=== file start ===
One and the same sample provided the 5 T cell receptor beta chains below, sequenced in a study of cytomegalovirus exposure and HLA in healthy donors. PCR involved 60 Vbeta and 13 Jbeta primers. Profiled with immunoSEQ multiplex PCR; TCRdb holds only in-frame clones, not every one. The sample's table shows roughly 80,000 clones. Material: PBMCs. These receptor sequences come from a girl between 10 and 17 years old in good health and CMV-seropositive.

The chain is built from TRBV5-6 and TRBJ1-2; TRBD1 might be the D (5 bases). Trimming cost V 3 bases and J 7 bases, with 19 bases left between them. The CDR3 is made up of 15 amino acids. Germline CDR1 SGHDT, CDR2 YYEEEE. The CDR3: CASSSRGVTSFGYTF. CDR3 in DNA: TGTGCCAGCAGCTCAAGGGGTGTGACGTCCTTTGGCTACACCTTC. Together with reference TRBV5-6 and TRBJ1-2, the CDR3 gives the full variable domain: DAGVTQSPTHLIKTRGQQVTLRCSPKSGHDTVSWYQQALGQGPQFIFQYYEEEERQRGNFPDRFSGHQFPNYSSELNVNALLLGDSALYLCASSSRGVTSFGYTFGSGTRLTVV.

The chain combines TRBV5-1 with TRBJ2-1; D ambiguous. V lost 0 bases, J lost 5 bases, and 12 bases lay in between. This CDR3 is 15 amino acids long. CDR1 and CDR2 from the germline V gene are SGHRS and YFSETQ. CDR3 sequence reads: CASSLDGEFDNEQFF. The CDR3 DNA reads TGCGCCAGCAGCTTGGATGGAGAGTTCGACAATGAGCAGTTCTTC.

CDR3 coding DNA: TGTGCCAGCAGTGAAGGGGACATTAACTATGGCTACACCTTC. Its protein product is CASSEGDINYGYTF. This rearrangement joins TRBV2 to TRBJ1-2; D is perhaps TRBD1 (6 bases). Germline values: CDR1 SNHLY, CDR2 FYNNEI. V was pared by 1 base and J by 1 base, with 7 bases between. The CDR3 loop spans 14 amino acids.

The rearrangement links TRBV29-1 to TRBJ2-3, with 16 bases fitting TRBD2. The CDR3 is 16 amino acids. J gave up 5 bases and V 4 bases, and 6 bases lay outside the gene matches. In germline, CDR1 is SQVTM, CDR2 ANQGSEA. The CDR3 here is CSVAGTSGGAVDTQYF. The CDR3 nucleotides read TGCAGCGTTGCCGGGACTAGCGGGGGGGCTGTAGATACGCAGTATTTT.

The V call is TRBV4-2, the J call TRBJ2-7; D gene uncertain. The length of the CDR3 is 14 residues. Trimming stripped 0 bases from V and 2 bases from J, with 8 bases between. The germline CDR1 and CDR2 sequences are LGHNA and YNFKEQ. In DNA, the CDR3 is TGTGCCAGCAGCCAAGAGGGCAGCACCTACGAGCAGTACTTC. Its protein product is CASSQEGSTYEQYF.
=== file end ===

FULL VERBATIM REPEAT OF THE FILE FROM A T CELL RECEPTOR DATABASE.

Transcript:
One and the same sample provided the 5 T cell receptor beta chains below, sequenced in a study of cytomegalovirus exposure and HLA in healthy donors. PCR involved 60 Vbeta and 13 Jbeta primers. Profiled with immunoSEQ multiplex PCR; TCRdb holds only in-frame clones, not every one. The sample's table shows roughly 80,000 clones. Material: PBMCs. These receptor sequences come from a girl between 10 and 17 years old in good health and CMV-seropositive.

The chain is built from TRBV5-6 and TRBJ1-2; TRBD1 might be the D (5 bases). Trimming cost V 3 bases and J 7 bases, with 19 bases left between them. The CDR3 is made up of 15 amino acids. Germline CDR1 SGHDT, CDR2 YYEEEE. The CDR3: CASSSRGVTSFGYTF. CDR3 in DNA: TGTGCCAGCAGCTCAAGGGGTGTGACGTCCTTTGGCTACACCTTC. Together with reference TRBV5-6 and TRBJ1-2, the CDR3 gives the full variable domain: DAGVTQSPTHLIKTRGQQVTLRCSPKSGHDTVSWYQQALGQGPQFIFQYYEEEERQRGNFPDRFSGHQFPNYSSELNVNALLLGDSALYLCASSSRGVTSFGYTFGSGTRLTVV.

The chain combines TRBV5-1 with TRBJ2-1; D ambiguous. V lost 0 bases, J lost 5 bases, and 12 bases lay in between. This CDR3 is 15 amino acids long. CDR1 and CDR2 from the germline V gene are SGHRS and YFSETQ. CDR3 sequence reads: CASSLDGEFDNEQFF. The CDR3 DNA reads TGCGCCAGCAGCTTGGATGGAGAGTTCGACAATGAGCAGTTCTTC.

CDR3 coding DNA: TGTGCCAGCAGTGAAGGGGACATTAACTATGGCTACACCTTC. Its protein product is CASSEGDINYGYTF. This rearrangement joins TRBV2 to TRBJ1-2; D is perhaps TRBD1 (6 bases). Germline values: CDR1 SNHLY, CDR2 FYNNEI. V was pared by 1 base and J by 1 base, with 7 bases between. The CDR3 loop spans 14 amino acids.

The rearrangement links TRBV29-1 to TRBJ2-3, with 16 bases fitting TRBD2. The CDR3 is 16 amino acids. J gave up 5 bases and V 4 bases, and 6 bases lay outside the gene matches. In germline, CDR1 is SQVTM, CDR2 ANQGSEA. The CDR3 here is CSVAGTSGGAVDTQYF. The CDR3 nucleotides read TGCAGCGTTGCCGGGACTAGCGGGGGGGCTGTAGATACGCAGTATTTT.

The V call is TRBV4-2, the J call TRBJ2-7; D gene uncertain. The length of the CDR3 is 14 residues. Trimming stripped 0 bases from V and 2 bases from J, with 8 bases between. The germline CDR1 and CDR2 sequences are LGHNA and YNFKEQ. In DNA, the CDR3 is TGTGCCAGCAGCCAAGAGGGCAGCACCTACGAGCAGTACTTC. Its protein product is CASSQEGSTYEQYF.